In mid-1961, ANC leaders met in secret and took the fateful decision to create Umkhonto we Sizwe (MK), the Spear of the Nation, to wage an armed struggle against apartheid. Mandela was put in charge. The decision had a crucial proviso — attacks would be made on the property, and there would not be any killing of civilians.
This was based firstly on the ANC's belief in Mahatma Gandhi's policy of non-violence and secondly on the strategic view that killing whites would serve only to reinforce their fear of majority rule. With only a few exceptions, this policy was maintained for the next three decades. With the new policy in place, Mandela travelled through Africa and went to Britain and the Soviet Union.
The government was on guard for his return but he slipped back without being intercepted, coming in from the then Bechuanaland, now Botswana. The British colonial authorities there knew the exact moment and place of his entry into South Africa but did not tell Pretoria. I was told this by the security chief, Gerry Forrest, and believed him because I knew from previous interviews that he had a low opinion of the South African police and disliked his security counterparts because of their ideological zealotry.
One incident which had irritated him was when he drove to South Africa and a policeman at the border ordered him to open the bonnet of his car. 'Do you think I am hiding Mandela in the engine?' Forrest had asked sarcastically. In August 1962, Mandela was captured while travelling in Natal and was tried and jailed for incitement and leaving the country illegally.
Later, while imprisoned, the Rivonia raid took place and, using documentary evidence found there, he and other colleagues were put on trial on the far graver charges of seeking to overthrow the government by force. The death penalty was a heavy cloud over the trial and was feared as a real possibility.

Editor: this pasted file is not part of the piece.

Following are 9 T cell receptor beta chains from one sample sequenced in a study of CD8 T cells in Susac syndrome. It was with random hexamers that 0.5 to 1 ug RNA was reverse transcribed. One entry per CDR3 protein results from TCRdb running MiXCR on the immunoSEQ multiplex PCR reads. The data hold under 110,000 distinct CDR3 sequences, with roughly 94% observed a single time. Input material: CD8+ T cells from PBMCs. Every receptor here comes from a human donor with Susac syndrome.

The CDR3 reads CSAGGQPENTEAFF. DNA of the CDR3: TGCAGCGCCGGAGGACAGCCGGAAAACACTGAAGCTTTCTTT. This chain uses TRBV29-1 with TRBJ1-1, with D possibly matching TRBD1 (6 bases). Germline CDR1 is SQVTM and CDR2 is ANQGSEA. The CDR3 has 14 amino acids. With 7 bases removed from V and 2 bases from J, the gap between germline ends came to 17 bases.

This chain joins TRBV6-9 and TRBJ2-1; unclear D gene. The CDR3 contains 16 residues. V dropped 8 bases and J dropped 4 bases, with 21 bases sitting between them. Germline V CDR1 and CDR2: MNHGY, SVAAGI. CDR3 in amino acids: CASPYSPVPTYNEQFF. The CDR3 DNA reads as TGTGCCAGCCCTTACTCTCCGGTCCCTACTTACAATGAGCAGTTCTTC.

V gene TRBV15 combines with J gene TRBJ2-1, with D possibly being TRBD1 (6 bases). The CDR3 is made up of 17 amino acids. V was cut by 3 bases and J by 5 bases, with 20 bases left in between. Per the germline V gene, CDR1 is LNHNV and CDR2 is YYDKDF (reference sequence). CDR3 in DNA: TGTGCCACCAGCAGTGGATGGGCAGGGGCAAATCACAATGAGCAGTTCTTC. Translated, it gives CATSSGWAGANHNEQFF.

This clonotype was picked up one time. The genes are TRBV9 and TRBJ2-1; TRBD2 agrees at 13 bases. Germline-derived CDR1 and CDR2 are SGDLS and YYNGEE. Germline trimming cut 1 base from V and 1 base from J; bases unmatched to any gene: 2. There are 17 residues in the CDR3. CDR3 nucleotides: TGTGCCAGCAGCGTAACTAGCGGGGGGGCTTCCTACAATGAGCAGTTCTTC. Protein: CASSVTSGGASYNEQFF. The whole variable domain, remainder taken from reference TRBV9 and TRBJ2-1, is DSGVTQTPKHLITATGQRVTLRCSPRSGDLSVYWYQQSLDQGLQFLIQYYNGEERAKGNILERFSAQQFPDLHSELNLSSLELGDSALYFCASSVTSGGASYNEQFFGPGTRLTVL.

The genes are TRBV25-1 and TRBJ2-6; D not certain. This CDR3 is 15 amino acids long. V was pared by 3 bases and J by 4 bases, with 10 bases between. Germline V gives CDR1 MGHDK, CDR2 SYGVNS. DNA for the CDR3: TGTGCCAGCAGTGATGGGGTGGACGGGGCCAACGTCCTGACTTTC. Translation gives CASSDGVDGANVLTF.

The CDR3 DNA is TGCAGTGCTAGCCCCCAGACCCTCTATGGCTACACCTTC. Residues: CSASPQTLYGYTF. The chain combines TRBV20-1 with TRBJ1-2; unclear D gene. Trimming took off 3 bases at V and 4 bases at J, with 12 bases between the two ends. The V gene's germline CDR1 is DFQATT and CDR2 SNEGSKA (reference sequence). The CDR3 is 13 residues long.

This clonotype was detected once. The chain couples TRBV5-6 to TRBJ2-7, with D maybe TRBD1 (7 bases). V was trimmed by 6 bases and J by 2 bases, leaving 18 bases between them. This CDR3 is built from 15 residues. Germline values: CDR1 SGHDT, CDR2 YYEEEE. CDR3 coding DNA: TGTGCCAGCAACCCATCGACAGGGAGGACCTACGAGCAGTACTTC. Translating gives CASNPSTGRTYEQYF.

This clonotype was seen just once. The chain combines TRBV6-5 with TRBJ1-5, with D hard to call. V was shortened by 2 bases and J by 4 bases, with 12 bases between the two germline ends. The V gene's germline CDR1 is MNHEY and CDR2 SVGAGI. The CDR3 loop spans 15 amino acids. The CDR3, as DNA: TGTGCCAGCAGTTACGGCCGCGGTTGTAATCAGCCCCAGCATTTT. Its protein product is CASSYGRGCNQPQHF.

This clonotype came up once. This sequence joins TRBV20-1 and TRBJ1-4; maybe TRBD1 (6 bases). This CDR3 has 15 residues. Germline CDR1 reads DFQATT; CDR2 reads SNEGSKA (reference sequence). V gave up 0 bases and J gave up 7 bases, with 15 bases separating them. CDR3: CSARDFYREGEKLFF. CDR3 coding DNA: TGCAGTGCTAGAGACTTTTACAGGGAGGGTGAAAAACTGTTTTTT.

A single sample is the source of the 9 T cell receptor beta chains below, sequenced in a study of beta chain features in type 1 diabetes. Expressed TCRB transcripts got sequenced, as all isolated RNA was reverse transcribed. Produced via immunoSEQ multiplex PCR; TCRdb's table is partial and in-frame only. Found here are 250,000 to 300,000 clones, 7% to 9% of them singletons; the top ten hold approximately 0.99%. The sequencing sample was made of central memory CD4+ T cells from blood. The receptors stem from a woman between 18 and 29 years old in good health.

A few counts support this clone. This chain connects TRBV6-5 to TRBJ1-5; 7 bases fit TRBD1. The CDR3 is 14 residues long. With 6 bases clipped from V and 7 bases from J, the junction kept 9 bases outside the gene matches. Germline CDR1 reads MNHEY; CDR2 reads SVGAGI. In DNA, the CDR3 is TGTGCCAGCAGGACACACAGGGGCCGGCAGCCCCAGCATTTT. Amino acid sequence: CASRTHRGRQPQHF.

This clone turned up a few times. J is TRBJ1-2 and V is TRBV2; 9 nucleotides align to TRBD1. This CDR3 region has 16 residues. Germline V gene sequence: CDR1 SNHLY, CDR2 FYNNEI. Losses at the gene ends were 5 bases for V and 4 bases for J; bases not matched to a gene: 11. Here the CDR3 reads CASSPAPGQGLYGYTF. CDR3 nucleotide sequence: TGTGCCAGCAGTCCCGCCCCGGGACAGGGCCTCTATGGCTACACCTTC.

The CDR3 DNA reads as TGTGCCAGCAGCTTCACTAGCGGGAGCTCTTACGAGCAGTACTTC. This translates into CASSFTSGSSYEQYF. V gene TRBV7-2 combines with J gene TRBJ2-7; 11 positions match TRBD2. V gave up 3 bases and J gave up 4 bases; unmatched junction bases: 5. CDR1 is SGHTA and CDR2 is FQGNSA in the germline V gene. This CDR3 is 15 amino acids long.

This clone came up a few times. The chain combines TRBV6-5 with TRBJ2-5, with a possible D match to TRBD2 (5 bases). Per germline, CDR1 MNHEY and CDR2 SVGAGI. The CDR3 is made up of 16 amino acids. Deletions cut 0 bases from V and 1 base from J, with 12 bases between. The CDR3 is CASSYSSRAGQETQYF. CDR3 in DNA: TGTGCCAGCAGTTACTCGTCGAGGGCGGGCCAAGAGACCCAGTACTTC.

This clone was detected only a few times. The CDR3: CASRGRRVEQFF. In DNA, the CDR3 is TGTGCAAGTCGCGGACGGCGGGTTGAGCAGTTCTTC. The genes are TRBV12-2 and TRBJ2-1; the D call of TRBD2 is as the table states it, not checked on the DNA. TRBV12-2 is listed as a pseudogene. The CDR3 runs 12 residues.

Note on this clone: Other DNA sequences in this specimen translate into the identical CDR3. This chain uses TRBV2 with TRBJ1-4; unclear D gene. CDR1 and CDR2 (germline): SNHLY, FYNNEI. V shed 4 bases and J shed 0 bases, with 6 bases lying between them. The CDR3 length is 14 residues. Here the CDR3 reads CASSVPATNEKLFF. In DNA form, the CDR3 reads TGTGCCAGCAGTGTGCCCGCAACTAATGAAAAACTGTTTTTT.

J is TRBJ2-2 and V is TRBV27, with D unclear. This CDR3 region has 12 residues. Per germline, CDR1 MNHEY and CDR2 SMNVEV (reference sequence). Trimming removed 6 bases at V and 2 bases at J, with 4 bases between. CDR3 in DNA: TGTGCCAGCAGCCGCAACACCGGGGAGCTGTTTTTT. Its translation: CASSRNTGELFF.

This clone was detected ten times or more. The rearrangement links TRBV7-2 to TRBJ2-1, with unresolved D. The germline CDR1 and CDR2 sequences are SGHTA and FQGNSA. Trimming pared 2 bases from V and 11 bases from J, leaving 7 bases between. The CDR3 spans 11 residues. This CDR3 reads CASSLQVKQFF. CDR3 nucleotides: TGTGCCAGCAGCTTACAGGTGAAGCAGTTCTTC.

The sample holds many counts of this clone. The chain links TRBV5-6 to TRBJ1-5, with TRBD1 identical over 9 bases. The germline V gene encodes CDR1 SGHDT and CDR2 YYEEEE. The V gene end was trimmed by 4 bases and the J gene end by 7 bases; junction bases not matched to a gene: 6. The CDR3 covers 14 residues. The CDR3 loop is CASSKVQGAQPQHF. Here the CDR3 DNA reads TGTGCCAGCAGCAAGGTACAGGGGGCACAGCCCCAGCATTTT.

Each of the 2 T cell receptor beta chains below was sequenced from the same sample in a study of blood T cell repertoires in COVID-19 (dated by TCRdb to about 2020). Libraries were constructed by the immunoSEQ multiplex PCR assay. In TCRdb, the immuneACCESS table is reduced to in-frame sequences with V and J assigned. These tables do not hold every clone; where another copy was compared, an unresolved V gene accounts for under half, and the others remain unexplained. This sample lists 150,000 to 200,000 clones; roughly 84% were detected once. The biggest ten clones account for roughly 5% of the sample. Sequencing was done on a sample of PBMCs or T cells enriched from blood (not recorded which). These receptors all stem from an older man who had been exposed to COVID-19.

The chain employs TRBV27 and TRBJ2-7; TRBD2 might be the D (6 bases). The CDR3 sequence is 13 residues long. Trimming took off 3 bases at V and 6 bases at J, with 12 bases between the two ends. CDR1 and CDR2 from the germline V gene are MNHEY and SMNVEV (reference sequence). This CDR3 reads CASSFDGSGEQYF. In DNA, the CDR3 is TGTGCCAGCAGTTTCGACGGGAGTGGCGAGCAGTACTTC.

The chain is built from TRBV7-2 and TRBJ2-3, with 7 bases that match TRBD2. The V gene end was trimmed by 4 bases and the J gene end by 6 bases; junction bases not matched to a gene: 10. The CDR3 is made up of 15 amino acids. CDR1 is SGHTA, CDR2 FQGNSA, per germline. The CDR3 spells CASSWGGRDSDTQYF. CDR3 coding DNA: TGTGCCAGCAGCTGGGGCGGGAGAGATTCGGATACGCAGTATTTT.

Outside government circles it was thought at the time that it was only the strength of international pressures which caused the judge to draw back and instead impose life imprisonment on Mandela. Mandela was taken to Robben Island maximum-security prison as one of the 1 400 or so prisoners held there.
The government refused to acknowledge them as political prisoners and insisted that they receive the same level of imprisonment as ordinary criminal prisoners (except that the political prisoners were denied the virtually automatic one-third remission of sentence given to murderers, rapists and robbers).
Mandela had the lesser standards of food assigned to blacks compared with his coloured and Asian fellow-prisoners — and they all had even less than the whites, also jailed in the Rivonia Trial, who were kept at Pretoria Local prison.
The Rand Daily Mail helped to improve life for Mandela and other black prisoners through our exposé of poor prison conditions in 1965. The government denied the truth of what we published and spent the next four years prosecuting our informants and finally the editor and myself as the reporter; however, at the same time, it acted to improve conditions.
A particular result for Mandela and others, relieving their winter misery in the cold concrete cells, was that they were given shoes and socks instead of rubber sandals (some prisoners didn't even have these but went barefoot); they were given long trousers instead of three-quarter-length 'tsotsi' ('gangster') shorts, and had jerseys as a matter of course.
The harsh conditions gradually eased and there was an end to the warders' brutality to which Mandela was at first subjected. Mandela continued to grow as a person.
His natural charisma and leadership qualities came to the fore. Not only did he lead the ANC men in the prison, but he was also respected by the ANC's political rivals — the Pan-Africanists and their Poqo offshoots, the small African Resistance Movement and the smaller Yu Chi Chan Club. Mandela was always available to give advice to anyone who wanted it. He was known for his calmness and willingness to listen to what others had to say.